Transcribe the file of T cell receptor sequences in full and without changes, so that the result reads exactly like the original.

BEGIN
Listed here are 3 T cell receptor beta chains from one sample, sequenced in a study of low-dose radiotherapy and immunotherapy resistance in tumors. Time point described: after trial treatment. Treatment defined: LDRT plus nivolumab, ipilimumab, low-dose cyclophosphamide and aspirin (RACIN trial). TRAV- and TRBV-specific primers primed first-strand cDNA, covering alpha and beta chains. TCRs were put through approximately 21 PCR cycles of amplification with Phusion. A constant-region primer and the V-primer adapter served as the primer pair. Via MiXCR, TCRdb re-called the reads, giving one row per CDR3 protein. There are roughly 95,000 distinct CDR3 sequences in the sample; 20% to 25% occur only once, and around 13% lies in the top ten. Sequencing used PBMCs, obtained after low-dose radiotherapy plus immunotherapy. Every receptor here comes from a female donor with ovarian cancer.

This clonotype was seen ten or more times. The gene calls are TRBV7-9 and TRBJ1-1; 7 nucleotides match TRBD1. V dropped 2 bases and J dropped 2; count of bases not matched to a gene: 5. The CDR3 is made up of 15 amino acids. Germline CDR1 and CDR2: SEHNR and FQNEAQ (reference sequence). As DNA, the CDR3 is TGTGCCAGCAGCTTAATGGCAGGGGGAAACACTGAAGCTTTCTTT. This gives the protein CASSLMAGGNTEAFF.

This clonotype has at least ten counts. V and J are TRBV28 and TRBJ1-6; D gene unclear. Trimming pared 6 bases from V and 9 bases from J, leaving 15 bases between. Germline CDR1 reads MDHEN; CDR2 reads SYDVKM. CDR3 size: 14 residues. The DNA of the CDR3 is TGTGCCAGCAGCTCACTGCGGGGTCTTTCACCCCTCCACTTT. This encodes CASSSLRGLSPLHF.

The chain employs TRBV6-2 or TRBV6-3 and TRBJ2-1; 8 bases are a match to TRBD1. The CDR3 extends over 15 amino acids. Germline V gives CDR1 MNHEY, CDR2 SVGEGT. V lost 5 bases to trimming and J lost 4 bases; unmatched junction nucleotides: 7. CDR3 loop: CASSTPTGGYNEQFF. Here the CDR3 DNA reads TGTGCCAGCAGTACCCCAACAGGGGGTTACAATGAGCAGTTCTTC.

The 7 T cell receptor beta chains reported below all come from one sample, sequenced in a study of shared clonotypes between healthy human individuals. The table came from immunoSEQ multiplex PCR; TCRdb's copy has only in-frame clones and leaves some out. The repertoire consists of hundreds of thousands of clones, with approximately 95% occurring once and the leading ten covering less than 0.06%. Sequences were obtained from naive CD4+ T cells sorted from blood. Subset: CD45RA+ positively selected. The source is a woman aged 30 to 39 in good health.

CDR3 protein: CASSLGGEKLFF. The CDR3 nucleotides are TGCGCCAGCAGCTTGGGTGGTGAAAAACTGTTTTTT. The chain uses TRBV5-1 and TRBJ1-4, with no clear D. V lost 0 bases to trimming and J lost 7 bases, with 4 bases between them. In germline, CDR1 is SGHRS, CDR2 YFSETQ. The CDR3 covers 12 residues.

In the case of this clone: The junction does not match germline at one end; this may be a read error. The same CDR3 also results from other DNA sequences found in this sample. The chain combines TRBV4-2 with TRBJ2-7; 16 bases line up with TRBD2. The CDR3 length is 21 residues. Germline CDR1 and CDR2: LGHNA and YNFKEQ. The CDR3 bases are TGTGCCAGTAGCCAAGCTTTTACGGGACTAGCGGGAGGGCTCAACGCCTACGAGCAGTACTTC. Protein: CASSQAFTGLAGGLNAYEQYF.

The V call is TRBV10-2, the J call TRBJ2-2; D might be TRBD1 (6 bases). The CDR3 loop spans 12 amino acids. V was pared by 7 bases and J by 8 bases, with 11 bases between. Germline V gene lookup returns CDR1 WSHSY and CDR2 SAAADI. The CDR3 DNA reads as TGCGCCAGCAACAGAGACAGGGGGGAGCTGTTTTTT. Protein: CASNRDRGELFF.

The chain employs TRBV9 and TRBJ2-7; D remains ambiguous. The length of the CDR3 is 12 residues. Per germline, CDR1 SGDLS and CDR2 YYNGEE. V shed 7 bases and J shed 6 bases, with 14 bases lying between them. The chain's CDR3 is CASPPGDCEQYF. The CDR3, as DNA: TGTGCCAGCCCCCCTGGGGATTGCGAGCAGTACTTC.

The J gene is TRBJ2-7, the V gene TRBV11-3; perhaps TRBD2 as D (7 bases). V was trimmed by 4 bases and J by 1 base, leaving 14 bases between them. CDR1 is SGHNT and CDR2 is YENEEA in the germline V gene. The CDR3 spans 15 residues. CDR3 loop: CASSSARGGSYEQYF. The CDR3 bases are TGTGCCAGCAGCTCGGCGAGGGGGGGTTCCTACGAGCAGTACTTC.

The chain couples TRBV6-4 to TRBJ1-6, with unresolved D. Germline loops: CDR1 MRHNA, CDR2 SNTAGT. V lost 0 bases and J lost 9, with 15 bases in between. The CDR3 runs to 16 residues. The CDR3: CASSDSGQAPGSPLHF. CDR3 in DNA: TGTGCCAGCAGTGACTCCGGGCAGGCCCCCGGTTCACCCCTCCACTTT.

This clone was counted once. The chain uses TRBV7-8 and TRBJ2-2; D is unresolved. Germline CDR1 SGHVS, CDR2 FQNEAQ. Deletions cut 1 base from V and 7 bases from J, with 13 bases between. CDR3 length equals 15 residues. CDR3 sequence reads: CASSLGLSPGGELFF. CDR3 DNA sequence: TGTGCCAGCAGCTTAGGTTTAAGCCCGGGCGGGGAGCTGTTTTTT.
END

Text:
Listed here are 3 T cell receptor beta chains from one sample, sequenced in a study of low-dose radiotherapy and immunotherapy resistance in tumors. Time point described: after trial treatment. Treatment defined: LDRT plus nivolumab, ipilimumab, low-dose cyclophosphamide and aspirin (RACIN trial). TRAV- and TRBV-specific primers primed first-strand cDNA, covering alpha and beta chains. TCRs were put through approximately 21 PCR cycles of amplification with Phusion. A constant-region primer and the V-primer adapter served as the primer pair. Via MiXCR, TCRdb re-called the reads, giving one row per CDR3 protein. There are roughly 95,000 distinct CDR3 sequences in the sample; 20% to 25% occur only once, and around 13% lies in the top ten. Sequencing used PBMCs, obtained after low-dose radiotherapy plus immunotherapy. Every receptor here comes from a female donor with ovarian cancer.

This clonotype was seen ten or more times. The gene calls are TRBV7-9 and TRBJ1-1; 7 nucleotides match TRBD1. V dropped 2 bases and J dropped 2; count of bases not matched to a gene: 5. The CDR3 is made up of 15 amino acids. Germline CDR1 and CDR2: SEHNR and FQNEAQ (reference sequence). As DNA, the CDR3 is TGTGCCAGCAGCTTAATGGCAGGGGGAAACACTGAAGCTTTCTTT. This gives the protein CASSLMAGGNTEAFF.

This clonotype has at least ten counts. V and J are TRBV28 and TRBJ1-6; D gene unclear. Trimming pared 6 bases from V and 9 bases from J, leaving 15 bases between. Germline CDR1 reads MDHEN; CDR2 reads SYDVKM. CDR3 size: 14 residues. The DNA of the CDR3 is TGTGCCAGCAGCTCACTGCGGGGTCTTTCACCCCTCCACTTT. This encodes CASSSLRGLSPLHF.

The chain employs TRBV6-2 or TRBV6-3 and TRBJ2-1; 8 bases are a match to TRBD1. The CDR3 extends over 15 amino acids. Germline V gives CDR1 MNHEY, CDR2 SVGEGT. V lost 5 bases to trimming and J lost 4 bases; unmatched junction nucleotides: 7. CDR3 loop: CASSTPTGGYNEQFF. Here the CDR3 DNA reads TGTGCCAGCAGTACCCCAACAGGGGGTTACAATGAGCAGTTCTTC.

The 7 T cell receptor beta chains reported below all come from one sample, sequenced in a study of shared clonotypes between healthy human individuals. The table came from immunoSEQ multiplex PCR; TCRdb's copy has only in-frame clones and leaves some out. The repertoire consists of hundreds of thousands of clones, with approximately 95% occurring once and the leading ten covering less than 0.06%. Sequences were obtained from naive CD4+ T cells sorted from blood. Subset: CD45RA+ positively selected. The source is a woman aged 30 to 39 in good health.

CDR3 protein: CASSLGGEKLFF. The CDR3 nucleotides are TGCGCCAGCAGCTTGGGTGGTGAAAAACTGTTTTTT. The chain uses TRBV5-1 and TRBJ1-4, with no clear D. V lost 0 bases to trimming and J lost 7 bases, with 4 bases between them. In germline, CDR1 is SGHRS, CDR2 YFSETQ. The CDR3 covers 12 residues.

In the case of this clone: The junction does not match germline at one end; this may be a read error. The same CDR3 also results from other DNA sequences found in this sample. The chain combines TRBV4-2 with TRBJ2-7; 16 bases line up with TRBD2. The CDR3 length is 21 residues. Germline CDR1 and CDR2: LGHNA and YNFKEQ. The CDR3 bases are TGTGCCAGTAGCCAAGCTTTTACGGGACTAGCGGGAGGGCTCAACGCCTACGAGCAGTACTTC. Protein: CASSQAFTGLAGGLNAYEQYF.

The V call is TRBV10-2, the J call TRBJ2-2; D might be TRBD1 (6 bases). The CDR3 loop spans 12 amino acids. V was pared by 7 bases and J by 8 bases, with 11 bases between. Germline V gene lookup returns CDR1 WSHSY and CDR2 SAAADI. The CDR3 DNA reads as TGCGCCAGCAACAGAGACAGGGGGGAGCTGTTTTTT. Protein: CASNRDRGELFF.

The chain employs TRBV9 and TRBJ2-7; D remains ambiguous. The length of the CDR3 is 12 residues. Per germline, CDR1 SGDLS and CDR2 YYNGEE. V shed 7 bases and J shed 6 bases, with 14 bases lying between them. The chain's CDR3 is CASPPGDCEQYF. The CDR3, as DNA: TGTGCCAGCCCCCCTGGGGATTGCGAGCAGTACTTC.

The J gene is TRBJ2-7, the V gene TRBV11-3; perhaps TRBD2 as D (7 bases). V was trimmed by 4 bases and J by 1 base, leaving 14 bases between them. CDR1 is SGHNT and CDR2 is YENEEA in the germline V gene. The CDR3 spans 15 residues. CDR3 loop: CASSSARGGSYEQYF. The CDR3 bases are TGTGCCAGCAGCTCGGCGAGGGGGGGTTCCTACGAGCAGTACTTC.

The chain couples TRBV6-4 to TRBJ1-6, with unresolved D. Germline loops: CDR1 MRHNA, CDR2 SNTAGT. V lost 0 bases and J lost 9, with 15 bases in between. The CDR3 runs to 16 residues. The CDR3: CASSDSGQAPGSPLHF. CDR3 in DNA: TGTGCCAGCAGTGACTCCGGGCAGGCCCCCGGTTCACCCCTCCACTTT.

This clone was counted once. The chain uses TRBV7-8 and TRBJ2-2; D is unresolved. Germline CDR1 SGHVS, CDR2 FQNEAQ. Deletions cut 1 base from V and 7 bases from J, with 13 bases between. CDR3 length equals 15 residues. CDR3 sequence reads: CASSLGLSPGGELFF. CDR3 DNA sequence: TGTGCCAGCAGCTTAGGTTTAAGCCCGGGCGGGGAGCTGTTTTTT.